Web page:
I would like to learn about the workings of common law, as unlike civil law that is constantly updating, common law uses a history of judicial decisions to assess future cases, which I witnessed during my visit to the Newcastle courtrooms over the summer. The law is a set of moral principles that guarantee the working of this world and I want to study law to truly understand those principles and get closer to them. Law as an academic subject would equip me with important modern workplace skills such as critical thinking and negotiation skills.
What I find so engrossing about law - especially common law, is the heavy weightage it gives to the history of events, to ensure that consistent principles are being applied throughout time to yield similar outcomes. This is exemplified through my study of the Glorious Revolution that allowed me to understand that it was the fear of radicalism in the 1600s that prevented British monarchs from marrying Catholics for over 300 years! Having been inspired by Wacks “Law: A short introduction” and History A Level, I decided to do my EPQ on the death penalty and its place in society today. My research concluded that it was the emergence of a new sense of morality in society today that caused the UK to abolish capital punishment, establishing the legal system as a true representative of the advancement of society.
My interest in Common law was further enhanced during a work experience attachment with a renowned Malaysian criminal lawyer. By following him to court cases and witnessing his preparation for cases, I had seen the copious amount of research that had to go into just one case. During the crossfire examinations, I noticed the questioning process having a large focus on the minute details, emphasizing the importance of precision. Furthermore, during an additional work placement with a lawyer who specializes in estate planning, one of the tasks I was instructed to do was some legal research regarding the duties of the executor of a will. I had to patiently look through a multitude of different acts before eventually finding the appropriate information. Both experiences highlighted to me how important being patient, precise and having a good work ethic is.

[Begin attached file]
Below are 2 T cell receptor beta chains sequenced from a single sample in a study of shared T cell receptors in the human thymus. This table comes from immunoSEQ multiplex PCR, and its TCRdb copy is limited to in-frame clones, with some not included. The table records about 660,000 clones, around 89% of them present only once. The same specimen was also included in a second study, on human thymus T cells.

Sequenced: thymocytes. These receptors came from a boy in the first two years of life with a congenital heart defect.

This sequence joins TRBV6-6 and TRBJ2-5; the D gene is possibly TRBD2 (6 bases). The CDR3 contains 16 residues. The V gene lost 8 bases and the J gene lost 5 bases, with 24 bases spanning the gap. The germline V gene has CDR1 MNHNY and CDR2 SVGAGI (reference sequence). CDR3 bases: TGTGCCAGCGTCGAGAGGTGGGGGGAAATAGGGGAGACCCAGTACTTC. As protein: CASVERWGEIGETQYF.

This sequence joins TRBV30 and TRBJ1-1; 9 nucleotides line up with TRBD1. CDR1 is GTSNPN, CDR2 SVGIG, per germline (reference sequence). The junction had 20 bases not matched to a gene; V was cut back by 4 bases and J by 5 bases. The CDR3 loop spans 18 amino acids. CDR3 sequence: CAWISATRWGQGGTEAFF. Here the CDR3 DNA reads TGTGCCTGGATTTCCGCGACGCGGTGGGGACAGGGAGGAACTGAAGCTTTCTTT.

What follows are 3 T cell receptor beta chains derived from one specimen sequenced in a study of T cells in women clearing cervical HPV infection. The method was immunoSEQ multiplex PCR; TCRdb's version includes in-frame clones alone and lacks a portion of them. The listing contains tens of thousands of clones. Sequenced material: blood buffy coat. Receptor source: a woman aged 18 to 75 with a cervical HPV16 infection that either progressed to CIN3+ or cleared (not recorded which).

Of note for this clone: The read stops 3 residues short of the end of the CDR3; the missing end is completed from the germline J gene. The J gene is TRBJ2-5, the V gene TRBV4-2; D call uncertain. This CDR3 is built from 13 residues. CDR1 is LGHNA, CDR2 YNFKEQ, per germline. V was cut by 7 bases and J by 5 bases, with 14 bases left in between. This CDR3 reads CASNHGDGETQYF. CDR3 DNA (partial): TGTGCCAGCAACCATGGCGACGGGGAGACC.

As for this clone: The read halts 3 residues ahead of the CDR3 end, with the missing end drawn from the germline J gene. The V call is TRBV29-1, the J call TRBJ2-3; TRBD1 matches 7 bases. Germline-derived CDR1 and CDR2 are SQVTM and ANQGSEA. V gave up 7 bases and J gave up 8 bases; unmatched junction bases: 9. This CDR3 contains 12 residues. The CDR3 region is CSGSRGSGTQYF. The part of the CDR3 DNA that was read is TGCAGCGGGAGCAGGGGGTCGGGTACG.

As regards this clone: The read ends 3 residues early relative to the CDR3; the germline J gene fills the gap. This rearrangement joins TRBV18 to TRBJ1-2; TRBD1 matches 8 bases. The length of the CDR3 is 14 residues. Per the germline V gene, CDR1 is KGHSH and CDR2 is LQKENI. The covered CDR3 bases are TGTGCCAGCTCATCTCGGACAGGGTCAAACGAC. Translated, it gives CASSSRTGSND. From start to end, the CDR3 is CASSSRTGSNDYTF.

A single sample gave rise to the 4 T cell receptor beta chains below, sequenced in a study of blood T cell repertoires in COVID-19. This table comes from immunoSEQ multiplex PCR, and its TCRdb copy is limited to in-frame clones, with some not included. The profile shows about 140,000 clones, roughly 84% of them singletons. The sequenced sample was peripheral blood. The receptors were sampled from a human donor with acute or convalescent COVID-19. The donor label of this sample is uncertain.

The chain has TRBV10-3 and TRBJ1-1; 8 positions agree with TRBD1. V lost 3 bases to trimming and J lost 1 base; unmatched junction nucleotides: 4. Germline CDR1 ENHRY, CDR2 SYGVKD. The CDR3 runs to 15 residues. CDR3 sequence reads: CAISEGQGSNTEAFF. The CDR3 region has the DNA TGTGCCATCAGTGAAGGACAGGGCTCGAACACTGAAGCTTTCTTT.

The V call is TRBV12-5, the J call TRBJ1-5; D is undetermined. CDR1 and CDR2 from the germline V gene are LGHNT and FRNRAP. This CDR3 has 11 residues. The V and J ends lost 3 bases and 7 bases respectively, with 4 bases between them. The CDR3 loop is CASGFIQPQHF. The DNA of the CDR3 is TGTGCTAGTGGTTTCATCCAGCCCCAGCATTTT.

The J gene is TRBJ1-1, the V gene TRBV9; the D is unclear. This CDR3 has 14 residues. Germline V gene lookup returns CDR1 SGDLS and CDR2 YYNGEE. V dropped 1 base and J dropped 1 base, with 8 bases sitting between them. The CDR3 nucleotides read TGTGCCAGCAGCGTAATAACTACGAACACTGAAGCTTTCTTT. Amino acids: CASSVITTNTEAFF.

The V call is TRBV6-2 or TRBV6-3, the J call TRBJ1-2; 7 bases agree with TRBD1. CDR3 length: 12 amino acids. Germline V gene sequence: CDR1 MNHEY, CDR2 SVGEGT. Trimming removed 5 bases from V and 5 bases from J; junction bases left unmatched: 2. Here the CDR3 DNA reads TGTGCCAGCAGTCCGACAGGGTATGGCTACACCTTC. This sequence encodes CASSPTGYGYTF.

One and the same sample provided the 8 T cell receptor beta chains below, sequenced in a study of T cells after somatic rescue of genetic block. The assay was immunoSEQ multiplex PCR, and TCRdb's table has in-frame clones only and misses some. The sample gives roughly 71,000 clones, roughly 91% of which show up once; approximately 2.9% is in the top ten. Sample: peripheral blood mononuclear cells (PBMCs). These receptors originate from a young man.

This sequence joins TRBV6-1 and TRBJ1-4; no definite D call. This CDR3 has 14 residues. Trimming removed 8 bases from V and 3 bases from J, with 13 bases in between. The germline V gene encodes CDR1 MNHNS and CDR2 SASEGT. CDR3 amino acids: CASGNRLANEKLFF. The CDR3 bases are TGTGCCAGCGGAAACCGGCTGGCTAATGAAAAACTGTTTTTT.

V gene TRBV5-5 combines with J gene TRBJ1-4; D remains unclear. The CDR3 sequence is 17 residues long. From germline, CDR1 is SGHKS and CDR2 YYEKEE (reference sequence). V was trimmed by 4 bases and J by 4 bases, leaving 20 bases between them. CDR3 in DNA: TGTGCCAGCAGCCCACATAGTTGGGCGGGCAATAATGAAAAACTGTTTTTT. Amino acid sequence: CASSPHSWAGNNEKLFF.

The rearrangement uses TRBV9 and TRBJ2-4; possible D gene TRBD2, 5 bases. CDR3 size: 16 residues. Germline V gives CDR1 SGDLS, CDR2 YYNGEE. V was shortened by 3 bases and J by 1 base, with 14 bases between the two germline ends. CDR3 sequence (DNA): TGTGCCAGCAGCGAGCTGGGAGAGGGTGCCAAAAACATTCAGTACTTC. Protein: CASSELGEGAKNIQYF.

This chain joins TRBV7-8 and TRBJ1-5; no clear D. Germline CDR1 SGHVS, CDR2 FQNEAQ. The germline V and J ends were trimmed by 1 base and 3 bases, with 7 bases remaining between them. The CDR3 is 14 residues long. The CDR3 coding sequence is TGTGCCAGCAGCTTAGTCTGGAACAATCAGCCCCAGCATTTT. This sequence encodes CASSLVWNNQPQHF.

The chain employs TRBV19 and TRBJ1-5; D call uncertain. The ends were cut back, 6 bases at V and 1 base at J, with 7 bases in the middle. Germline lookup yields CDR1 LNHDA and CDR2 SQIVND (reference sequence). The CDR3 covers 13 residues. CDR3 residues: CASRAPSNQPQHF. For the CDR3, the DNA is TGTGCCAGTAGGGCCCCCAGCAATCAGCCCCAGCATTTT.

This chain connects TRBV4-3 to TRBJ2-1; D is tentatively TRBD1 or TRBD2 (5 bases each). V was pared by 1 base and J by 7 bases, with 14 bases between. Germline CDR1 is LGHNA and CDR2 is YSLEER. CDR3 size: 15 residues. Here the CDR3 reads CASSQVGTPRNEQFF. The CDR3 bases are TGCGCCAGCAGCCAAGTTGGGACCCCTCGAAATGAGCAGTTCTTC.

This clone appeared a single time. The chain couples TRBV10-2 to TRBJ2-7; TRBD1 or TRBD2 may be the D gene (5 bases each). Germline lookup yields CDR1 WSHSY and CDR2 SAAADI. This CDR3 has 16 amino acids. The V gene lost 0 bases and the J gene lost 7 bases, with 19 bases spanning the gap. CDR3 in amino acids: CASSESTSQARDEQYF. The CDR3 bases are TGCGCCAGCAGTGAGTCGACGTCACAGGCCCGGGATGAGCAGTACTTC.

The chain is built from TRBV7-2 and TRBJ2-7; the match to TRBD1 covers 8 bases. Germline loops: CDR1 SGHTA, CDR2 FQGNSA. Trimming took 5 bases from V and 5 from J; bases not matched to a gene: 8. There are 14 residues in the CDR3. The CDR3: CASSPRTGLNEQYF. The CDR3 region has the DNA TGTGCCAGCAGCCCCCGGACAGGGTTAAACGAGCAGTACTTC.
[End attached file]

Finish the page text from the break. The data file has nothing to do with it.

I taught Mandarin to a class of 30 Rohingya refugees for several months which I found a very thought provoking experience, as many questions regarding the refugee laws in Myanmar’s neighboring countries were raised. It was interesting to learn about the obligations the 1951 Refugee Convention puts forward, where all states are forbidden from denying temporary asylum to refugees. I listen to BBC Radio 4 - Law in Action, and each podcast that I listened to was very engaging, however one that stood out was regarding sex discrimination law. I was surprised to find out that gender prejudice still exists in some of the top firms in the UK today! This along with the Gay Cake case furthered my interest in human rights law.
Lastly, I wish to study law as I know it will equip me with a wide variety of skills that I can utilize in every aspect of my life, the primary one being critical thinking. Critical thinking is already a skill my A level subjects has helped nurture, where I am made to immediately deal with challenging questions. I have been part of my school’s MUN club for 4 years, and I have enjoyed debating different resolutions such as a security council resolution regarding the looted Nazi gold. I decided to look into the World Jewish Congress Lawsuit against Swiss banks, and was fascinated by the skills of Edgar Bronfman and the other negotiators who were able to gain their clients the best settlement through their critical thinking. I have wanted to study law for a few years now, and whilst I am guessing this interest was sfirst sparked reading John Grisham or watching Suits, my interest has certainly become more intellectual and career orientated. Therefore, I do hope I am given the opportunity to learn more about the art of law.
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